The escalation of cloud computing in Southeast Asia is driven by digital transformation, favorable government policies, and the necessity for modernizing IT infrastructure. The burgeoning digital tech startups in Singapore, Indonesia, Thailand, and the Philippines further escalate the demand for cloud services.

While US cloud companies currently dominate the market, they face growing competition from Chinese counterparts, highlighting the importance of US advocacy for reliable cloud infrastructure and services in this intricate region.

In the words of Sunny Chua, Singapore general manager at Wasabi Technologies, the cloud market in Southeast Asia is poised for change in 2024. This shift will see AI driving a boom in cloud storage, specialized providers offering more cost-effective solutions gaining traction against the dominance of major players, and data security continuing to be a crucial factor for cloud providers.

The SEA market is already increasingly establishing itself as one of the world’s major cloud spenders, with regional expenditure reaching US$2.18 billion in 2022 – up 25% from the previous year. Attention is expanding from well-established markets, such as Australia and Singapore, to digital newcomers of the region, like Malaysia, as the opportunities those markets present become clear.

As 2023 draws to a close, these developments mark a significant evolution in the market alongside catalysts for cloud adoption like AI, meaning businesses need to rethink their strategies to remain agile, data-secure, and prudent with their cloud spend.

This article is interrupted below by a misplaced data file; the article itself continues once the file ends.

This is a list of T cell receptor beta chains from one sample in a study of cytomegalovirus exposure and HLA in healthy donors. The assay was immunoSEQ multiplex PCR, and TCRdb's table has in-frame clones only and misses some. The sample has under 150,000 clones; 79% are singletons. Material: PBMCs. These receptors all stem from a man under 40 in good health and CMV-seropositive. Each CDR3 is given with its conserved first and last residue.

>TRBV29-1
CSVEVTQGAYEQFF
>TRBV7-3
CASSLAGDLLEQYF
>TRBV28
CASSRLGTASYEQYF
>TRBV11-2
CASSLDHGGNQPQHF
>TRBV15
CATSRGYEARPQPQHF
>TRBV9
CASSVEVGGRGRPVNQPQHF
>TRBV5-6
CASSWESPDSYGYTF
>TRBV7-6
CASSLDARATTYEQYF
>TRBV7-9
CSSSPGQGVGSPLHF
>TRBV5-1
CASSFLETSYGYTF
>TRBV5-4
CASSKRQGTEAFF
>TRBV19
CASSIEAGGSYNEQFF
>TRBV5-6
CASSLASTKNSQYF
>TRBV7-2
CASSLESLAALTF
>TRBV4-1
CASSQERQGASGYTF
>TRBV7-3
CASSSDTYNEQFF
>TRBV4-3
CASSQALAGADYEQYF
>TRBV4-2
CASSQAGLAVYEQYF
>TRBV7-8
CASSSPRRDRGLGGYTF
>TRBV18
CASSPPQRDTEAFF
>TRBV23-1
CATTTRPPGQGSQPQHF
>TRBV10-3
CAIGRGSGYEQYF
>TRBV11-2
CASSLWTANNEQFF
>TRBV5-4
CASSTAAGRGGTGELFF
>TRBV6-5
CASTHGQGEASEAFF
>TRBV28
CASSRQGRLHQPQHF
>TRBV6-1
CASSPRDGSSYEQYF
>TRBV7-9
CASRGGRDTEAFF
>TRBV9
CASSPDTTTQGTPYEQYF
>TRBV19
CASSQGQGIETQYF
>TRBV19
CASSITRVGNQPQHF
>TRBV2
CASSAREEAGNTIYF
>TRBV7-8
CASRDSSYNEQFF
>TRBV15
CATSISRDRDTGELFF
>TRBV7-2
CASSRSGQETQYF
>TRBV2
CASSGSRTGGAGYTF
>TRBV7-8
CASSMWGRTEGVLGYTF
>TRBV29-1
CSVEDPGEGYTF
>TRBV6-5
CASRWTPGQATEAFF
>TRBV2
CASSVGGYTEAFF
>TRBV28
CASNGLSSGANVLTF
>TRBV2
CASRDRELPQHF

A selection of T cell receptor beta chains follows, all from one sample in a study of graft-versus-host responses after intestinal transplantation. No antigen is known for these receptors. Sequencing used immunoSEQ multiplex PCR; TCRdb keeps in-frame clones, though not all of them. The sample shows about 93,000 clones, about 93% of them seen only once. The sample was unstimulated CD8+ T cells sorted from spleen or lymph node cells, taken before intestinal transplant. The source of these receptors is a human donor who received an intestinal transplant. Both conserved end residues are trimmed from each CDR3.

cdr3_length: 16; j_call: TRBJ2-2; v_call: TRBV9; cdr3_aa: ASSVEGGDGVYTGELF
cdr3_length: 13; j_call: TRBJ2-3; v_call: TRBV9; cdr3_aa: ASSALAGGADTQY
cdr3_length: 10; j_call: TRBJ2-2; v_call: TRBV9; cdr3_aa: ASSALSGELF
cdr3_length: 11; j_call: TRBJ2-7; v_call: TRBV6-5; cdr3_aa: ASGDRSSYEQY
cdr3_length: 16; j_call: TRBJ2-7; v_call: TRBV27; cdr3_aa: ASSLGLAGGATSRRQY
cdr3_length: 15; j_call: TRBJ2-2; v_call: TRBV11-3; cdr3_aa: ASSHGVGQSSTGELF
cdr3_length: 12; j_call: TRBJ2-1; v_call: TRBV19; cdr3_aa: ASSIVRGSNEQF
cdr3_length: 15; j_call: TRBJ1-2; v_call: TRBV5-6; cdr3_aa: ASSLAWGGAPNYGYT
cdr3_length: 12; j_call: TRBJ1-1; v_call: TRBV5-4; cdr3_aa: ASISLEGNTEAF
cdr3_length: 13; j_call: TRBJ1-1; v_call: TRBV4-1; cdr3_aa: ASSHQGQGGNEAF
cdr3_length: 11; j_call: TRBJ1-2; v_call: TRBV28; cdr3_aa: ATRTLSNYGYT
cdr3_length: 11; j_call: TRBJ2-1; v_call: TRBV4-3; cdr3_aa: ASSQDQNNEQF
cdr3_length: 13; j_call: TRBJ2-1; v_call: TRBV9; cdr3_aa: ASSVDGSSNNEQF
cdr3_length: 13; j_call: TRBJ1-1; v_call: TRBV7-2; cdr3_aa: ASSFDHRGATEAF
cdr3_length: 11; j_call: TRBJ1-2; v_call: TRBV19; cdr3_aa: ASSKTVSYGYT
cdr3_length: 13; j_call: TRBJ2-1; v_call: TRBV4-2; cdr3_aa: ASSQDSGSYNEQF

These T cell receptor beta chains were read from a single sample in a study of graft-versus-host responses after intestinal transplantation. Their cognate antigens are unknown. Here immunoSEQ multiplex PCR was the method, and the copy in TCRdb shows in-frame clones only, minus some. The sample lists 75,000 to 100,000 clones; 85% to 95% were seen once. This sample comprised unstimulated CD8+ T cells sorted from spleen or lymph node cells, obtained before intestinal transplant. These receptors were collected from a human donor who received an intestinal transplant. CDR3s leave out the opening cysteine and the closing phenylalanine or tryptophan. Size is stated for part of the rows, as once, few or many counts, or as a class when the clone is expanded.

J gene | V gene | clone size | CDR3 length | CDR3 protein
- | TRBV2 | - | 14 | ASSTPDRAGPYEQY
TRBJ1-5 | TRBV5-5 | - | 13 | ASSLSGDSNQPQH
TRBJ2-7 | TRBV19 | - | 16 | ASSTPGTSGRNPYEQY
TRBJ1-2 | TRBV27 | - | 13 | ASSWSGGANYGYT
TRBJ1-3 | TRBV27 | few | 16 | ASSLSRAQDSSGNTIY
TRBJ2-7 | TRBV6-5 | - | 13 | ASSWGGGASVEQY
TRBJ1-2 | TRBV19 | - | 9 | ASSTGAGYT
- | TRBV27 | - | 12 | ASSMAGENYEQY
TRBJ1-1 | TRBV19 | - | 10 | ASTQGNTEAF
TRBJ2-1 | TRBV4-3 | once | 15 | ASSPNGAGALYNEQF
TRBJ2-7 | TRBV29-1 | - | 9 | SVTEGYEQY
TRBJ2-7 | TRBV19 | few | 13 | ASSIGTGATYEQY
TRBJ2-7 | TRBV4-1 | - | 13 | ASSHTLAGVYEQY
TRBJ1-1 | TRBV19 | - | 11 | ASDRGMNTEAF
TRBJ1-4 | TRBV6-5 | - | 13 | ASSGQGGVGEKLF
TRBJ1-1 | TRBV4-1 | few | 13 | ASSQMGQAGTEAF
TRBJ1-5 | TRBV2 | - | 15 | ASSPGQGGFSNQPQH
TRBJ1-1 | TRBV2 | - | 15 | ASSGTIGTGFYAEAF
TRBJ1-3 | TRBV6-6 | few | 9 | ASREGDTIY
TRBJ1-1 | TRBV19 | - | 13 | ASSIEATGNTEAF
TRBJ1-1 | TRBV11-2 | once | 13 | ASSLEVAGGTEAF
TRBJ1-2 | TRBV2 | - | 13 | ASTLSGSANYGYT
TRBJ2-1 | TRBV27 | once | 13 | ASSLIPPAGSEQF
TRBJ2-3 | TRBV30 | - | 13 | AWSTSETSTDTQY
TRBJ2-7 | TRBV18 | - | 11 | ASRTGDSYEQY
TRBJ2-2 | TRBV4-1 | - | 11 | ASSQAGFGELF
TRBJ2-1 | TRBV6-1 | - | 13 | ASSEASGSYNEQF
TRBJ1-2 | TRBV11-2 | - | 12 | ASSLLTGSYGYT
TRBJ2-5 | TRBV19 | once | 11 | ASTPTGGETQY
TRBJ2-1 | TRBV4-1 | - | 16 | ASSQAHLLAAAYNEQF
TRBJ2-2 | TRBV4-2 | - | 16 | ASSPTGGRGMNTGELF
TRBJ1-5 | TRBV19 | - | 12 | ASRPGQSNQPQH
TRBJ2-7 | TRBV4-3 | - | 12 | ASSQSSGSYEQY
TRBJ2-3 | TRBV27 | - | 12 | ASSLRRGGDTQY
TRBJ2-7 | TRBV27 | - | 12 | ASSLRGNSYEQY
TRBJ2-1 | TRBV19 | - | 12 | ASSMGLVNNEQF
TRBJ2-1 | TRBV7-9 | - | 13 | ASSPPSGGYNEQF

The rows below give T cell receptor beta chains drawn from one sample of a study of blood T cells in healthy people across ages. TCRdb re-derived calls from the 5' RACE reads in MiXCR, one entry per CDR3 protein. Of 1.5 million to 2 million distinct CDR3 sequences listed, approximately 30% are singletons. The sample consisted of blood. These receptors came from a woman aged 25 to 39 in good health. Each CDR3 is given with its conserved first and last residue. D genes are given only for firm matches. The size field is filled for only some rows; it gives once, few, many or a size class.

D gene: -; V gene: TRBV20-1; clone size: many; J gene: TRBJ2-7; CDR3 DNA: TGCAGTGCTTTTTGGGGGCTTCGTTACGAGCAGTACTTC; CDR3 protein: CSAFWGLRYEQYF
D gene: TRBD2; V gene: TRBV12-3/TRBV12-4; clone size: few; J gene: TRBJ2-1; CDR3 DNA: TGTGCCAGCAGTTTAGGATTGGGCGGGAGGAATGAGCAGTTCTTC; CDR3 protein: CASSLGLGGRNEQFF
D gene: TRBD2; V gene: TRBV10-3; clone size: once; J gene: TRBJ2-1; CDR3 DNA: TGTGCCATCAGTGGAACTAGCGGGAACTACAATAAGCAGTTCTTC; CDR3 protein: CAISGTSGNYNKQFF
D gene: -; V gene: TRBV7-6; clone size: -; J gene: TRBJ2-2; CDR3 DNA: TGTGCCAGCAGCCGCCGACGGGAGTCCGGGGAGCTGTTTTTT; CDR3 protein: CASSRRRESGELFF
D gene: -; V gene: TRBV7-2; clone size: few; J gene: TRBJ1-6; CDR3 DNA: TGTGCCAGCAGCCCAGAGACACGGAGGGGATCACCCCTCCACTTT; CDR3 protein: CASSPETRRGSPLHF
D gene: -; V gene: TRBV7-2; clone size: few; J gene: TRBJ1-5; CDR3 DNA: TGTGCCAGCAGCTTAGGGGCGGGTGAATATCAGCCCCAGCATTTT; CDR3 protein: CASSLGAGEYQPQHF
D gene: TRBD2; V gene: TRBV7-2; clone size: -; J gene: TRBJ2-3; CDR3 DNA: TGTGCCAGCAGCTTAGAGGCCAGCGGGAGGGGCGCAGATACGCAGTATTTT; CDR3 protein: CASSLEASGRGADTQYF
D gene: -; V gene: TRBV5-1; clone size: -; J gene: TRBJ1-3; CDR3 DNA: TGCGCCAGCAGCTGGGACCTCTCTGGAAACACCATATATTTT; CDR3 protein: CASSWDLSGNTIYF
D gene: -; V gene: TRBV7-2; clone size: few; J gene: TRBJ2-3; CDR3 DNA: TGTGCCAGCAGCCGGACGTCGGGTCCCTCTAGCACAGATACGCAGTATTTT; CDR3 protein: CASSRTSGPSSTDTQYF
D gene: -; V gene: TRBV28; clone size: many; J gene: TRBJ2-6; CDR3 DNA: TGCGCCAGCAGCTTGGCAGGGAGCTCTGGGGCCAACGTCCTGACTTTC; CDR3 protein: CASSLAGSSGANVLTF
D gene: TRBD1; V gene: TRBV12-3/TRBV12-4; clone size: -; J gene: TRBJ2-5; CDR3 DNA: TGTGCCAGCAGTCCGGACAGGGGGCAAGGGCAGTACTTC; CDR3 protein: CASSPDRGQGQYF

How AI is fueling cloud storage

The data storage industry has burgeoned into a US$77.5 billion sector, and even amid the tech slowdowns witnessed this year, the demand for cloud storage remains unwavering. A report has revealed that 84% of enterprises anticipate a surge in the volume of data stored in the public cloud over the next 12 months. AI, by its nature requiring large data repositories to generate accurate insights, will inevitably add to that volume of data that needs to be generated and stored.

Sunny Chua, Singapore general manager, Wasabi Technologies - AI cloud.

Sunny Chua, Singapore general manager, Wasabi Technologies,

That means businesses must rethink their storage solutions. No longer can price predictability be a good-to-have. The mobility of data will be key to ensuring companies are be able to extract value from the explosion of data they can expect to generate. It is hardly surprising that the cloud remains a critical gateway for AI to truly work for businesses. For example, many AI applications, including ChatGPT, are currently deployed in the cloud.

Quickly considering this new opportunity, major hyperscalers such as Amazon, Google, and Microsoft are offering AI platforms in the cloud. But the hidden costs of their cloud solutions remain. Businesses that want to adopt AI effectively and sustainably are increasingly looking for economical storage solutions from specialized vendors.